Wednesday, November 21, 2007

Use your Imagination

I started this yesterday as an example for a lesson in one of my advanced classes. I rarely have students draw from imagination, focusing mostly on more traditional drawing and painting from life while effectively utilizing the elements and principles. Anyway, this is a fun break that they seem to enjoy. They start with a few small pieces of watercolor paper each. The surface of the paper is misted with water, and then a few drops of concentrated watercolor are dropped on the surface. More water is misted, and then a piece of plastic(dry cleaning bag, grocery store bag, etc.) is mashed on the paper and placed on the drying rack. After the piece is totally dry(next day), the plastic is removed and a totally random mixture of shapes and color are left. Students immediately start to "see" things...much like seeing things appear in big puffy clouds. They then work into the piece with prismacolors, sticking to basically an analogous color scheme to allow the watercolor base to still be seen and create an overall sense of color harmony.
This piece will more than likely never go beyond what you see, just thought I would post something a little different.
What do you see?


Chris said...

I see a muscle structure -- a shoulder, neck and back of a head.

First I saw a flower petal with rich, saturated colours, not decaying, but a petal that has fallen and was pressed while still fresh.

My wife has done something similar with my kids (3 & 5 years old). Only it's more of a finger painting mash-up. Once you have some paint all swirled about on paper they see things and draw them out. Usually candy or pets. Two things they crave and desire.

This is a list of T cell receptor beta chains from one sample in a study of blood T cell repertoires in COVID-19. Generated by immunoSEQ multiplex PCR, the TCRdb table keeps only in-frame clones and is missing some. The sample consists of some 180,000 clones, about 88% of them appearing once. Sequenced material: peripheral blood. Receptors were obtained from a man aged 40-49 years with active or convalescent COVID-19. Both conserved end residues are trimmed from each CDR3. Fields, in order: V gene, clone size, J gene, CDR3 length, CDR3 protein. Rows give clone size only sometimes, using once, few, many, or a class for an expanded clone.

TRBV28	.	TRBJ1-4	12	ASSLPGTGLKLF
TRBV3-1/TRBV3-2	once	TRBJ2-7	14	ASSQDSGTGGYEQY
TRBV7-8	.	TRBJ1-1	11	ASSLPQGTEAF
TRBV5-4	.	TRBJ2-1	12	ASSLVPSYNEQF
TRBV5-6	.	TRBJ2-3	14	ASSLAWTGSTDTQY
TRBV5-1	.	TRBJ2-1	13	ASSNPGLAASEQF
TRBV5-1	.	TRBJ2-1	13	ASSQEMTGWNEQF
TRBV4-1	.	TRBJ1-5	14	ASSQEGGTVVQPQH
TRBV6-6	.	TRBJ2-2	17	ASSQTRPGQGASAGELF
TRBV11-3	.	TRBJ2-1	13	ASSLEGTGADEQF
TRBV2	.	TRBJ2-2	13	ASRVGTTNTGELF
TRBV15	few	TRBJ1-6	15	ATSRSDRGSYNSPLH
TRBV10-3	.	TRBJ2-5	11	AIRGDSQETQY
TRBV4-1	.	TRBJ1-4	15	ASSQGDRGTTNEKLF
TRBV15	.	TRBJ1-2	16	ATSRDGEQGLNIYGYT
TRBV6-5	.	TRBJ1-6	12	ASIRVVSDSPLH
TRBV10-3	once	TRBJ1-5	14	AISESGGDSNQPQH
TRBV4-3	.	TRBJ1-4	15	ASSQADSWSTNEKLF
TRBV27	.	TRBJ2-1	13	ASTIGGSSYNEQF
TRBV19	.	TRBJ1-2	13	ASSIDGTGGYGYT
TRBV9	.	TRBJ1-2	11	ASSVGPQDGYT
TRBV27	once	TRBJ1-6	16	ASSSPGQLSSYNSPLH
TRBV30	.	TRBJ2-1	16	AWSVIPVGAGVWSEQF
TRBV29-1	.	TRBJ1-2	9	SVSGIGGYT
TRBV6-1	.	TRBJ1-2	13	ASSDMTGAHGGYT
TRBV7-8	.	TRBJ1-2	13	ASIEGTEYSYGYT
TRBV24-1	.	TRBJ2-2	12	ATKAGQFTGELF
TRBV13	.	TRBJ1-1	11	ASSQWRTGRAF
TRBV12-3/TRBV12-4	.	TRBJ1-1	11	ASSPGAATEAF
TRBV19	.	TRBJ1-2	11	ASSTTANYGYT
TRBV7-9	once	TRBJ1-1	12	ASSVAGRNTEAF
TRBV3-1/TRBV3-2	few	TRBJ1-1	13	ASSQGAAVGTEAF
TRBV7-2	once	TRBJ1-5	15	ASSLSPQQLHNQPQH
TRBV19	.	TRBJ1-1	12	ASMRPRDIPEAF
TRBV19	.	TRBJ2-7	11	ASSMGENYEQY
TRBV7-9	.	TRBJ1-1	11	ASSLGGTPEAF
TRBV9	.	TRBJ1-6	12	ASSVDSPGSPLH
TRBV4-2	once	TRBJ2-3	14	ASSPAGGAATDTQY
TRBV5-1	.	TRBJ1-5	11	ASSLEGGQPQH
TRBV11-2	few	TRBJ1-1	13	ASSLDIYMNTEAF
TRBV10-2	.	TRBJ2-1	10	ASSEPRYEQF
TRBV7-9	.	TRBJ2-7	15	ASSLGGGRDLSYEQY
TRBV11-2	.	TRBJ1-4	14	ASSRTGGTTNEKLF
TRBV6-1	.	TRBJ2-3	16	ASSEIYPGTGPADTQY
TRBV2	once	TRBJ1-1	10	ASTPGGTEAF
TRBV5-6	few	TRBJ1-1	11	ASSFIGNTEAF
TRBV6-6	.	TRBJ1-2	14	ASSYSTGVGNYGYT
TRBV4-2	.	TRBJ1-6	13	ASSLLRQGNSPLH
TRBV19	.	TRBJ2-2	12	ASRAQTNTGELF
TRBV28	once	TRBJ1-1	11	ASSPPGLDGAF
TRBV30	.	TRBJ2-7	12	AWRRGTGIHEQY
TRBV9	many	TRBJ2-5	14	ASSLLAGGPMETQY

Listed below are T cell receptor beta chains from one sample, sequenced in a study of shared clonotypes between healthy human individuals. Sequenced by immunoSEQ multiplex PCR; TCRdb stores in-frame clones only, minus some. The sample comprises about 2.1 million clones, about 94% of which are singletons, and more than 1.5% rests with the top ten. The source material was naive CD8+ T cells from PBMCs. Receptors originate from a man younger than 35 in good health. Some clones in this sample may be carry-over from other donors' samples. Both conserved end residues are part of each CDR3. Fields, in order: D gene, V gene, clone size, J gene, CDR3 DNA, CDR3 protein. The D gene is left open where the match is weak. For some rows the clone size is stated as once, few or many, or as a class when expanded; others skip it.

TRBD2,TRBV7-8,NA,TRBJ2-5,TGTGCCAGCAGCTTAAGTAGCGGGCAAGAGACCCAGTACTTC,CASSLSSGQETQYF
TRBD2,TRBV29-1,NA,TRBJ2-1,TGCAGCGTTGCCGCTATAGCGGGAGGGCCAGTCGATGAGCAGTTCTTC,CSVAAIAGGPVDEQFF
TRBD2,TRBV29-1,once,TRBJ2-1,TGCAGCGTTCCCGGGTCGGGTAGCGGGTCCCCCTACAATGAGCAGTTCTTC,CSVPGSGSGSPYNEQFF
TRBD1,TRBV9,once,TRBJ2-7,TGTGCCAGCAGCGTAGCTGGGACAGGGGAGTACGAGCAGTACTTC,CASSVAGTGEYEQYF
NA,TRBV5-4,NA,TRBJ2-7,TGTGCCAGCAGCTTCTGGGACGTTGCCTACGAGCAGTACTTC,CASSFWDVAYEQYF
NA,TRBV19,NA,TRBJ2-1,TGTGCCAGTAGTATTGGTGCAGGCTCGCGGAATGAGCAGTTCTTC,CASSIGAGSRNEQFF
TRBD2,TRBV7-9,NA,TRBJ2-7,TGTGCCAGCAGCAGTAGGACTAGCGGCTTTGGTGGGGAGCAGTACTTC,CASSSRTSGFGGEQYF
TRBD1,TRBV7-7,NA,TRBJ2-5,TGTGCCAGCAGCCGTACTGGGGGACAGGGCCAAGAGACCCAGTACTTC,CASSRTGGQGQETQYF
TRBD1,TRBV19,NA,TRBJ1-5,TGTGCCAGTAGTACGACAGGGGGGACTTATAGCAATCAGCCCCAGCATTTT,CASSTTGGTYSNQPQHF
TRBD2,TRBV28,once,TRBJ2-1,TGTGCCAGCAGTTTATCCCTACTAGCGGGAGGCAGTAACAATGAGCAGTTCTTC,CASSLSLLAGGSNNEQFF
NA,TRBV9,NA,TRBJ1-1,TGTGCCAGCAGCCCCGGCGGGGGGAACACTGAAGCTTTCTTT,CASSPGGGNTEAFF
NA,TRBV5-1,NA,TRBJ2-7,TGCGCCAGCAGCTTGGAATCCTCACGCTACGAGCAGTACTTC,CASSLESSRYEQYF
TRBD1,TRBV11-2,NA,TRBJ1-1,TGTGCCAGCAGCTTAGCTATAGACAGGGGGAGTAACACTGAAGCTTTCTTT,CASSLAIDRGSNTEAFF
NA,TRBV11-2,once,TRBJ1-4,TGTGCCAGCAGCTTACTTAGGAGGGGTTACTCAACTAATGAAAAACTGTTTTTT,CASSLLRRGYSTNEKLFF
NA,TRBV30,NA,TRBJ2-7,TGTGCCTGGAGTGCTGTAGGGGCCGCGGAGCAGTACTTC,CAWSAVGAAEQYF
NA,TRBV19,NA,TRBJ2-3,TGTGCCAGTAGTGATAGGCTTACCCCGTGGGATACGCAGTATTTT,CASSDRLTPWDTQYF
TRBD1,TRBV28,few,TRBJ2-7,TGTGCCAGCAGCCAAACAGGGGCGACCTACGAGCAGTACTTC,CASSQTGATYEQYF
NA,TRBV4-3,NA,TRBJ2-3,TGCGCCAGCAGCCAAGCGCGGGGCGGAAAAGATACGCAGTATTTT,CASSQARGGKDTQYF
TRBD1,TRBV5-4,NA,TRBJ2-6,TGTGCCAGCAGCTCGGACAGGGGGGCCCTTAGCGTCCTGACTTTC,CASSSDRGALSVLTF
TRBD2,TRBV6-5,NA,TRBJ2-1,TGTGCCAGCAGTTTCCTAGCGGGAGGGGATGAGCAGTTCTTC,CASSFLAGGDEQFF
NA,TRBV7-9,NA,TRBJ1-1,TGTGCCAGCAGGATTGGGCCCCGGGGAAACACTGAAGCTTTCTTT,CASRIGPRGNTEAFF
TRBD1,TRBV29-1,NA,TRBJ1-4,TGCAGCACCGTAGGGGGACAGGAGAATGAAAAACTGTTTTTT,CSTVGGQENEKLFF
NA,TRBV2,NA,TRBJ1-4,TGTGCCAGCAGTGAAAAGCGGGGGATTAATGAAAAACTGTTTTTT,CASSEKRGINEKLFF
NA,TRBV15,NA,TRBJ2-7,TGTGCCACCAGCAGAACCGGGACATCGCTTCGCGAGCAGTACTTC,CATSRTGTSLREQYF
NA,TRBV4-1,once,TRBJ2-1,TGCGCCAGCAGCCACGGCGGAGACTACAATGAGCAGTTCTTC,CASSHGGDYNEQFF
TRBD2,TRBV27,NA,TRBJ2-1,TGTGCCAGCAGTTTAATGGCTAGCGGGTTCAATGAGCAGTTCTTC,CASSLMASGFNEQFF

Ambera said...

Todd, this is amazing! I'm terrible with watercolours, this piece inspires me to go out and try it again. It's beautiful, I also see a muscle structure, and plenty of organs. I'm seeing a large intestine, kidney, and possibly a liver. I'd love to see more of these, they're incredible!

TFord said...

Chris and Ambera...yes, I did develop an area to resemble muscle structure of a partial body(not in strict proportion, since the dryed watercolor shapes somewhat dictate what and where you can go), and also there is a profile of an old distorted man just to the left of the muscle structure...tilt your head to the right and you should see it. I see lots of other figures, faces, and creatures in the undeveloped areas, but this piece has served it's purpose as an example for my students.
Oh, Ambera..I'm terrible with watercolors too! The colored pencils used in this offer me a much needed sense of control.

Joanne said...

This painting is delicate in color yet shows strength in the structure of the muscles one sees upon closer examination. Thanks so much for describing the procedure you used with your students! So often it is through experimentation that new doors of possibility open... :-)